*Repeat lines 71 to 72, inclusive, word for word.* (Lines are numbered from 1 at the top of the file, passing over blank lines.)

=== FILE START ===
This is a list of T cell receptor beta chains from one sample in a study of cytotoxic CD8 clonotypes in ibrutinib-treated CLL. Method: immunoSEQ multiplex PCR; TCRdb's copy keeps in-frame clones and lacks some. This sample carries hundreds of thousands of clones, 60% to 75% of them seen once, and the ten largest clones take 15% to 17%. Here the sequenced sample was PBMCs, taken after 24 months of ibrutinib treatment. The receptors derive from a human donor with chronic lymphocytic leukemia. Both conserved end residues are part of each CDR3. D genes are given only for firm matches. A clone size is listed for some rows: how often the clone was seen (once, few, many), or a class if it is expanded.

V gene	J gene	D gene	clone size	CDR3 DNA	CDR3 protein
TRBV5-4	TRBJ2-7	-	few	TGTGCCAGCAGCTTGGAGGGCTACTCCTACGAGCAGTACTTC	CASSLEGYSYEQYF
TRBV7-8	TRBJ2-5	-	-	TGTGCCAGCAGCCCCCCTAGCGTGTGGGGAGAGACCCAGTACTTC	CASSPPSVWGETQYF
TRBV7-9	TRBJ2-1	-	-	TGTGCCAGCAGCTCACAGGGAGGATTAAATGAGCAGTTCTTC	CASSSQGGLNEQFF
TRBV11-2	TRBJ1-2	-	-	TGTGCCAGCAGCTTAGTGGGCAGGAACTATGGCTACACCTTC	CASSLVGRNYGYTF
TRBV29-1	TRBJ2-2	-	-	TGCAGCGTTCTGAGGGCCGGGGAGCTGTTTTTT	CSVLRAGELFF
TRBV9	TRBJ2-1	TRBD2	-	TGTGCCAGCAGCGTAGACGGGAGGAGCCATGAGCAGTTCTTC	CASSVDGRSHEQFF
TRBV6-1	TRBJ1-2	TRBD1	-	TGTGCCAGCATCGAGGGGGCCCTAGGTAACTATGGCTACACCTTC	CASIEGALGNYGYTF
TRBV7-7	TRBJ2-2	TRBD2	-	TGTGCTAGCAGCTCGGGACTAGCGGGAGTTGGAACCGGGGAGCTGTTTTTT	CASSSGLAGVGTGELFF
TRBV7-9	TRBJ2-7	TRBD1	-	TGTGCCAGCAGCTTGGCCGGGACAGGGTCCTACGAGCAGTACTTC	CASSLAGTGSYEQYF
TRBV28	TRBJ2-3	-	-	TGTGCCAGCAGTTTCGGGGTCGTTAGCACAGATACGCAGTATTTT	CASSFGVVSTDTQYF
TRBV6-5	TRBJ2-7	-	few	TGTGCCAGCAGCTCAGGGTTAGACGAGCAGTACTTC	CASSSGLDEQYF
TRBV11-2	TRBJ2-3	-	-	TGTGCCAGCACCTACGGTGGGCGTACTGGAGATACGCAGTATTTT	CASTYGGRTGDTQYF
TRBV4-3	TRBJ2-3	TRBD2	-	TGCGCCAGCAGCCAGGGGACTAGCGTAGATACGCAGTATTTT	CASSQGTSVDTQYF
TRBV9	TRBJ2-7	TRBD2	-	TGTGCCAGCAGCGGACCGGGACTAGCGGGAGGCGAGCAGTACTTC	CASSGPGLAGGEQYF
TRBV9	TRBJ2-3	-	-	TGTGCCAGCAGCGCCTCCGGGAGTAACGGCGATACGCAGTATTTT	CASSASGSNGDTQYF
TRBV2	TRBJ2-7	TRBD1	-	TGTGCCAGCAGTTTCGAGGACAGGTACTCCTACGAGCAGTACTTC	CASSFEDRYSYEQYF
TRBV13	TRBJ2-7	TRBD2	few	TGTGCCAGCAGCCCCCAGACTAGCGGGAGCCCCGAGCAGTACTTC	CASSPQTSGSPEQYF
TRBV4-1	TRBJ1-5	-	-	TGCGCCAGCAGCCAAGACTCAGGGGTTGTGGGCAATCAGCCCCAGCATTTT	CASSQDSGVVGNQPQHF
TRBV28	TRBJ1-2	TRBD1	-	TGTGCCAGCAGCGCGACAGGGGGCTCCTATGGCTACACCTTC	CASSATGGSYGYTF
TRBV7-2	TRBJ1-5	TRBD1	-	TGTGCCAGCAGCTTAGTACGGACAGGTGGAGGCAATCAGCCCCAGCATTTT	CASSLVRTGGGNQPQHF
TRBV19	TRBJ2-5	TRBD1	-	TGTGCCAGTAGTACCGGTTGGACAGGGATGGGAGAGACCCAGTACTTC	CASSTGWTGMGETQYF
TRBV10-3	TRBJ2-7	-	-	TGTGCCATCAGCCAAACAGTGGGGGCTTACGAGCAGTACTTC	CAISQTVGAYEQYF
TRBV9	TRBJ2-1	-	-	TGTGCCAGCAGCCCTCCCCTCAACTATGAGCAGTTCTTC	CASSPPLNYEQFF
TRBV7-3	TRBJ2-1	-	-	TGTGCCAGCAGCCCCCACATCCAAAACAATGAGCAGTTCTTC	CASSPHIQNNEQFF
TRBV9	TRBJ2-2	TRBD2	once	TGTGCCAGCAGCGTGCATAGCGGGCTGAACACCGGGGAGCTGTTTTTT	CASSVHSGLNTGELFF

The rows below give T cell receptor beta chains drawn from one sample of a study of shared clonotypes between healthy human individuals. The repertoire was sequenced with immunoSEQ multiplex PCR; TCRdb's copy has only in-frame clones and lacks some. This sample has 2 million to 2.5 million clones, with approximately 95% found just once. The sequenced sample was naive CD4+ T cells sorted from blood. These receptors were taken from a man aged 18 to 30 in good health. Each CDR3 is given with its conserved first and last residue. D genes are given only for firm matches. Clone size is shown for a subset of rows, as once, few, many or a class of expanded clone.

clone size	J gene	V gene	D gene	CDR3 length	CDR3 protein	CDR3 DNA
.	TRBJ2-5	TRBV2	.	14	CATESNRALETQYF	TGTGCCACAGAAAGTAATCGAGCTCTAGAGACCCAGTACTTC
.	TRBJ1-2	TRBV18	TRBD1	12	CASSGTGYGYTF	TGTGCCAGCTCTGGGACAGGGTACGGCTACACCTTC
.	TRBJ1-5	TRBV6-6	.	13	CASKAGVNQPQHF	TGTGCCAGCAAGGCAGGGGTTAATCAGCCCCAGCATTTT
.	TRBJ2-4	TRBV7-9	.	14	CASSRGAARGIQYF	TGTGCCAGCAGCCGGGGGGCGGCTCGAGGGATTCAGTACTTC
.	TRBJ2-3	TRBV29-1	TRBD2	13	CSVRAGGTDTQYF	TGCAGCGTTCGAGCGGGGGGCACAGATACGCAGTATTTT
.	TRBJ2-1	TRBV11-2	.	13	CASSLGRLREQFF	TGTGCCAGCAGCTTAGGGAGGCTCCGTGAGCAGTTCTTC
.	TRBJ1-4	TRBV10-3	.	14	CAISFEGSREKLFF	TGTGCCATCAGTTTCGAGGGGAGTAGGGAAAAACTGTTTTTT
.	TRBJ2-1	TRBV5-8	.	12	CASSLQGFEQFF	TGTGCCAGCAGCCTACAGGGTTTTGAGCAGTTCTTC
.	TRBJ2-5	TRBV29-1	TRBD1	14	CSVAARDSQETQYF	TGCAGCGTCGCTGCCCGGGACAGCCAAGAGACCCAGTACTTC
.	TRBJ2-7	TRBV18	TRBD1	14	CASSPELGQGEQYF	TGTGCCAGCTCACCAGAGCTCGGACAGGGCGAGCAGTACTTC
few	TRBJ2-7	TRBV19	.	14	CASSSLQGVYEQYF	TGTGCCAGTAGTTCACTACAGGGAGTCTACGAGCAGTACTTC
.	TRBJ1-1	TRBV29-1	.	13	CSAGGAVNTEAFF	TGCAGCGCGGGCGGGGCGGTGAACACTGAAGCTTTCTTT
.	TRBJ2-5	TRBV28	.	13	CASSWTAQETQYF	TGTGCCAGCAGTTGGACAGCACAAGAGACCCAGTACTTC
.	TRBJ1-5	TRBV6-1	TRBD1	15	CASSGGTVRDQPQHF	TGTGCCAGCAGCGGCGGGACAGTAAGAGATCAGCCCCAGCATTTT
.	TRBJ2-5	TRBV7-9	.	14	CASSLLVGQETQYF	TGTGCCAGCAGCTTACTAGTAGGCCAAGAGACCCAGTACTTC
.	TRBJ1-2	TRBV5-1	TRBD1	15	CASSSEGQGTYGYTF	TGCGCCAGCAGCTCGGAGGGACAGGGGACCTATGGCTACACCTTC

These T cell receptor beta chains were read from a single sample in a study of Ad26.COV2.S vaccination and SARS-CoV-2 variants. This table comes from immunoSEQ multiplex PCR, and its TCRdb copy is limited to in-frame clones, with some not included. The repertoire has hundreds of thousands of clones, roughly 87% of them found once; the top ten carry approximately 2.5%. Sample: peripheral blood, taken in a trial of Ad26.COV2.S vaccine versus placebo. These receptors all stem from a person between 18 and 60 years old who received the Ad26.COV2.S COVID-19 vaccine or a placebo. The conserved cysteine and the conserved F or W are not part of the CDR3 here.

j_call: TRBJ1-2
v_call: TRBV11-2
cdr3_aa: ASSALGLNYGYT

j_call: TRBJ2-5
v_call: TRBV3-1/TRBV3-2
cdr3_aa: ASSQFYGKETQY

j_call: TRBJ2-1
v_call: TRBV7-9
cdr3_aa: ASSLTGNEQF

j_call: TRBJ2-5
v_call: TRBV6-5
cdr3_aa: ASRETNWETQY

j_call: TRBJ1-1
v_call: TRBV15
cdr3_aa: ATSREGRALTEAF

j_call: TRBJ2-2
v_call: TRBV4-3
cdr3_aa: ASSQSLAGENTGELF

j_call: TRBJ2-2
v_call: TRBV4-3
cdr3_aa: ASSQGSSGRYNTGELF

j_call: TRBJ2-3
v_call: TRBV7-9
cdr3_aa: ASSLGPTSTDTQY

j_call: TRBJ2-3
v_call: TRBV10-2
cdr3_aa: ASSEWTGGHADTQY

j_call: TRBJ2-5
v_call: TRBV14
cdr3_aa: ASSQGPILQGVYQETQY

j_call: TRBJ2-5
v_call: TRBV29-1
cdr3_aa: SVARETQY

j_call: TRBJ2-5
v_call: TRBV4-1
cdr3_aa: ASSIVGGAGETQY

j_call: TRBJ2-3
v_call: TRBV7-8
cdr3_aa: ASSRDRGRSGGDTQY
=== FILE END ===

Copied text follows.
j_call: TRBJ2-3
v_call: TRBV10-2